[Mnbird] question regarding Superior, WI Gyrfacon
birds at moosewoods.us
Tue Mar 3 17:09:34 CST 2015
Does anyone know if the Gyrfalcon currently overwintering in Superior, WI
might be the same one that was seen for a few winters in a row in Dakota
County? I don't recall the Dakota one being banded, though I saw it several
times. But I have heard that the Superior one was banded by Jackie
(Fallon?) over 14 years ago and is the oldest living one in banding record;
not that the views we had of it yesterday allowed us to see a band.
Nevertheless, this was a very impressive bird to see. We had first sought
it in mid-morning with no luck. Having heard it's usually seen between 2
and 4 in the afternoon, we returned to Connor's Point then. Despite 2 hours
of diligent searching from just outside the Peavey grain elevator property,
we couldn't find it on any of the structures and decided to leave.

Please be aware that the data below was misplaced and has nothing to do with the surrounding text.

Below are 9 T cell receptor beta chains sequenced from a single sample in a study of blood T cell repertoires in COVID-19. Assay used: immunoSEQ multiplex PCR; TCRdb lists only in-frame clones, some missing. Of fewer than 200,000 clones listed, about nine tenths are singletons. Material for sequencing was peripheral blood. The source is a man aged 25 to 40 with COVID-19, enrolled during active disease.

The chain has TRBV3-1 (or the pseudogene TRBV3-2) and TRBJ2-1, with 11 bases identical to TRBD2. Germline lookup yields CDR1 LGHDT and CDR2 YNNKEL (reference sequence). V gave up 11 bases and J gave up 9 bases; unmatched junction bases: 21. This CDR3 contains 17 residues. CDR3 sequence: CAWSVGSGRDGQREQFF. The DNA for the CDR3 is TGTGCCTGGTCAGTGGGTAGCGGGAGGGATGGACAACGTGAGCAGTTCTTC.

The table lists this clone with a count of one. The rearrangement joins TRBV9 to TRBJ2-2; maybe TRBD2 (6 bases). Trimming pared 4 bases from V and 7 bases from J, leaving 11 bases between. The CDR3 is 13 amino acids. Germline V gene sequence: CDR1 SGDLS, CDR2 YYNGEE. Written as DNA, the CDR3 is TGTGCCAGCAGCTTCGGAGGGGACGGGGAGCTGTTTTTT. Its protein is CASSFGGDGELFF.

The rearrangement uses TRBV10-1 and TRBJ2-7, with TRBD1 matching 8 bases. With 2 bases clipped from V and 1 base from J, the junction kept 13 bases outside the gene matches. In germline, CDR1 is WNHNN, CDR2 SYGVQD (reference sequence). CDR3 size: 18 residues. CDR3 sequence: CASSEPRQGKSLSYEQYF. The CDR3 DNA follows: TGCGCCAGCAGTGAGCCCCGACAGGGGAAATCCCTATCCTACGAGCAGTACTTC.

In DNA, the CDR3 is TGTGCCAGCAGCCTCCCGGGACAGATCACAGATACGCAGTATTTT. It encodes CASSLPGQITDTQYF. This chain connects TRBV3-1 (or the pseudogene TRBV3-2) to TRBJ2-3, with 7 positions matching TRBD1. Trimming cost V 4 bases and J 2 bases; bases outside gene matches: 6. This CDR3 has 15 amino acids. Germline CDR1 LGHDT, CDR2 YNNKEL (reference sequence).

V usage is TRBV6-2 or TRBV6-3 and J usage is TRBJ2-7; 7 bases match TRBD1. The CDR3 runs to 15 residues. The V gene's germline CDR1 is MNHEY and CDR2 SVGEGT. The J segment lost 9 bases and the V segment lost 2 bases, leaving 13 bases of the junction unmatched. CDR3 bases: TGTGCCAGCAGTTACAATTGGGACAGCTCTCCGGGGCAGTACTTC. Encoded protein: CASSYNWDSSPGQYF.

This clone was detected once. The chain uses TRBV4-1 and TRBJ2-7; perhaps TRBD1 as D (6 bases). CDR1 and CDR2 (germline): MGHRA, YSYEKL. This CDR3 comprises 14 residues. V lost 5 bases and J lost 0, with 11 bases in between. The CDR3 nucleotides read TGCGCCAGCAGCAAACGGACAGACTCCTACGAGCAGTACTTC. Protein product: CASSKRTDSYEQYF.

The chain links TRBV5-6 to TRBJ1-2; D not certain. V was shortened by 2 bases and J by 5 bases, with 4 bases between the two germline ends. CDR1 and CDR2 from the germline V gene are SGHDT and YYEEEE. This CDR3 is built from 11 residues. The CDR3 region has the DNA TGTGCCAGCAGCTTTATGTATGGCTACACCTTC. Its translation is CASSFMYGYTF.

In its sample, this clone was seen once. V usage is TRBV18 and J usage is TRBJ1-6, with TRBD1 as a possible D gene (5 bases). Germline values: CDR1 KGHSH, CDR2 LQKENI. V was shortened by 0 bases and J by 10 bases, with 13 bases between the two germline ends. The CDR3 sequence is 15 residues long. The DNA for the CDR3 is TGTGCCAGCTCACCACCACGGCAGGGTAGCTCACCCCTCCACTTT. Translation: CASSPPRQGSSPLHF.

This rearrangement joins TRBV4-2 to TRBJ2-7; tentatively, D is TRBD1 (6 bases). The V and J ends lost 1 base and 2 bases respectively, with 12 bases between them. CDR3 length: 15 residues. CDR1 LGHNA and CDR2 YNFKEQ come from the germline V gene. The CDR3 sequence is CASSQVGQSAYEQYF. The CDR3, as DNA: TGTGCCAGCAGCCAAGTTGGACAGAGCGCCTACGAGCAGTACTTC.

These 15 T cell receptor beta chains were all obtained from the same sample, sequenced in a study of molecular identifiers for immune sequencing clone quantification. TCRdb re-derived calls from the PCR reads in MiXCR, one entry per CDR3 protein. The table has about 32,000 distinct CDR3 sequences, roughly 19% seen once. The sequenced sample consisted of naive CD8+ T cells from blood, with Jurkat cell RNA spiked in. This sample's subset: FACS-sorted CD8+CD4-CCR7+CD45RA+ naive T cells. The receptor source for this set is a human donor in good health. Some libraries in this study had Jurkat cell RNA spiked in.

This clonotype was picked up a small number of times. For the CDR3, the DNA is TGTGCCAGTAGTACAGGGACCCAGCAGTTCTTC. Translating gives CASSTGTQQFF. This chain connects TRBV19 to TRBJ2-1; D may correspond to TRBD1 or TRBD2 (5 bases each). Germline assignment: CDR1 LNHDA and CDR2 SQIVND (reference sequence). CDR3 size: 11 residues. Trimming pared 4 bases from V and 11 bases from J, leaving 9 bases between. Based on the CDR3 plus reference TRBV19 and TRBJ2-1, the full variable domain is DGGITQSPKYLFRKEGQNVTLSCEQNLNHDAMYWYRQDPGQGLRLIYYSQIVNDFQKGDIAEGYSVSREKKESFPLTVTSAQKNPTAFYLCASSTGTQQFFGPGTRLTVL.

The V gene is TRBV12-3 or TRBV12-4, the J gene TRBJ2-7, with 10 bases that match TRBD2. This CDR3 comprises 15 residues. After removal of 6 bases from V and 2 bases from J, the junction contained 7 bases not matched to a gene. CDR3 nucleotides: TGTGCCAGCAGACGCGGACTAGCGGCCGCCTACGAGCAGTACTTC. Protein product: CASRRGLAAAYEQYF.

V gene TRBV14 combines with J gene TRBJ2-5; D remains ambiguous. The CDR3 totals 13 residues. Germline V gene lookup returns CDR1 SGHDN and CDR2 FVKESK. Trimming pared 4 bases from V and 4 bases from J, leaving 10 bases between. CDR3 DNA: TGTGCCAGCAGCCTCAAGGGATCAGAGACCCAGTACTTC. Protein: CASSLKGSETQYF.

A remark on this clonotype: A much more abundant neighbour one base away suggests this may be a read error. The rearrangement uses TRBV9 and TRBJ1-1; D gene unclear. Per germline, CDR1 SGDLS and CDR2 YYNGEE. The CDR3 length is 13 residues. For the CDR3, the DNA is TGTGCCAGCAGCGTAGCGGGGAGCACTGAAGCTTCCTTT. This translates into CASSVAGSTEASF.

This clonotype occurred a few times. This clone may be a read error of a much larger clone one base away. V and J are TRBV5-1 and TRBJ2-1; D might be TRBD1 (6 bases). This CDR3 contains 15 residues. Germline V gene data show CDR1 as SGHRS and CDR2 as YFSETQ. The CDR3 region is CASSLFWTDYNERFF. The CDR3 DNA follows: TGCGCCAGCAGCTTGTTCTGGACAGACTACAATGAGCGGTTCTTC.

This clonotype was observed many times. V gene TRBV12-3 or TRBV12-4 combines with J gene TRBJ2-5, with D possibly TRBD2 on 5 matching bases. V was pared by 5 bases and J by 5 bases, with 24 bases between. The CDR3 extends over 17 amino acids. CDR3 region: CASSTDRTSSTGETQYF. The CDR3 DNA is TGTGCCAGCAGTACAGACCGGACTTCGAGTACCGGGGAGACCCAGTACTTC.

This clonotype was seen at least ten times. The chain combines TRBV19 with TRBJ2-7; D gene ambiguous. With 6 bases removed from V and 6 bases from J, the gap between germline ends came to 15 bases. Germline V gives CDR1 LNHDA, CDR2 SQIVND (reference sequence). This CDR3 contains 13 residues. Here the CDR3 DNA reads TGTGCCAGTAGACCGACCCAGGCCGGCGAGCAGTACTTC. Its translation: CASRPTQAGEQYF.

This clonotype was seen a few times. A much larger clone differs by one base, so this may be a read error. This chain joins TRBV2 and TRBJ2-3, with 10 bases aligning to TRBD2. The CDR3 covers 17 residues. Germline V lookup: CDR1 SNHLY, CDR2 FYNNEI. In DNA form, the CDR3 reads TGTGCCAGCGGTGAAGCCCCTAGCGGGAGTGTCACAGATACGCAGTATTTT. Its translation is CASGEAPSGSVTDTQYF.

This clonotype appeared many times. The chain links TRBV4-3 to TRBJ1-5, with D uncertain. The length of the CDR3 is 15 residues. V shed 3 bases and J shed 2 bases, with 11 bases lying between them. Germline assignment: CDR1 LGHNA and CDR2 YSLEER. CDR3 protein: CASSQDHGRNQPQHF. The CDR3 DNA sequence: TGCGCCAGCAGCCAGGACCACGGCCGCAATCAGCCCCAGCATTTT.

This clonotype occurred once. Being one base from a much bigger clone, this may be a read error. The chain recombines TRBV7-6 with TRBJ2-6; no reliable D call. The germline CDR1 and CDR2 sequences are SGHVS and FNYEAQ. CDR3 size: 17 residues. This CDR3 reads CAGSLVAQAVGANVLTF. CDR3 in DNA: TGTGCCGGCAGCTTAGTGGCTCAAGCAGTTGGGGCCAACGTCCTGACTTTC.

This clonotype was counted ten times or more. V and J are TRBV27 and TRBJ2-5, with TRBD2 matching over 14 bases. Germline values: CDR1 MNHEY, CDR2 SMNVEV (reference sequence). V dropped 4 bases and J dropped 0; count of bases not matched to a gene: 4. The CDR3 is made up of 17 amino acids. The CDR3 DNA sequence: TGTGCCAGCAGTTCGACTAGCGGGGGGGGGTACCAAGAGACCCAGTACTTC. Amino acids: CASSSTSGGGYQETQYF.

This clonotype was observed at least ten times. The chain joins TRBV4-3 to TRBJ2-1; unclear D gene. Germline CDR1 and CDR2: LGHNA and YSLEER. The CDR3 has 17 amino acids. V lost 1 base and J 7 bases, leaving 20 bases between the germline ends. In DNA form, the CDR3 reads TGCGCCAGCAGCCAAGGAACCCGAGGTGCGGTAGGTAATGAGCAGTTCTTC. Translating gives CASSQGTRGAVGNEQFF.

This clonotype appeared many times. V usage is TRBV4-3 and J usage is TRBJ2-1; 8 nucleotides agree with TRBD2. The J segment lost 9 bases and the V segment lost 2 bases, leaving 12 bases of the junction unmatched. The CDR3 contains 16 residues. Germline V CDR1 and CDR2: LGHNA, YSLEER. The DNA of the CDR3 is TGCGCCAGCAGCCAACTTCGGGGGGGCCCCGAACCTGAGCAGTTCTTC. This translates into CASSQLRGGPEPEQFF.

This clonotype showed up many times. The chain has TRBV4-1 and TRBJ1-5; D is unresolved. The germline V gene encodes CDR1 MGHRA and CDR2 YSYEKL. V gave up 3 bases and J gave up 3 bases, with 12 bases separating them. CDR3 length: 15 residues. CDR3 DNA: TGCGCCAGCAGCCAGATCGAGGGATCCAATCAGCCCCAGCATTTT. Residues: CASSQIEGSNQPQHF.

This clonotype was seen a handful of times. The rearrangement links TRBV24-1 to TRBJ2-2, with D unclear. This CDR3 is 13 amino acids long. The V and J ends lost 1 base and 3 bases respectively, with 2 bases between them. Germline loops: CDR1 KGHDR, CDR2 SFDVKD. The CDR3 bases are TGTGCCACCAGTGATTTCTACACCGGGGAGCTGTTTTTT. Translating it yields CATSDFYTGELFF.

Before departing, we drove the length of the dead-end road, looking for
another glimpse of a Hoary Redpoll we'd seen in a small garden there. While
we were doing that, the Gyrfalcon flew into the Peavey property, according
to another birder there. We were scrutinizing the structures as we drove
out, and Curt spotted the bird just as the other birder was trying to
signal us. He and Rob worked to find good scoping scoping points.
The bird had landed on the northwest corner (harbor side) of a tall, square
stanchion of metal struts in front of the building with the red "Peavey"
lettering. By perching there, it was likely able to scan the nearby flock
of mallards foraging on the SE corner of the Peavey rail-lot, without being
seen by the ducks.
It spent about a half hour perched, facing the sunlight, affording us great
looks in our scopes at its facial features and belly. It turned its head
over its back, presumably to the oil gland above its tail, and preened a
bit. When it lifted a leg to scratch its chin and pick at its talons, I
never thought to look for a band. Shortly afterward, around 5:00, it took
off, dropping behind the buildings out of our sight. We did not re-locate
it. It was a magnificent bird to see, and it would be nice to know if it
might be the same one that sojourned here in MN.
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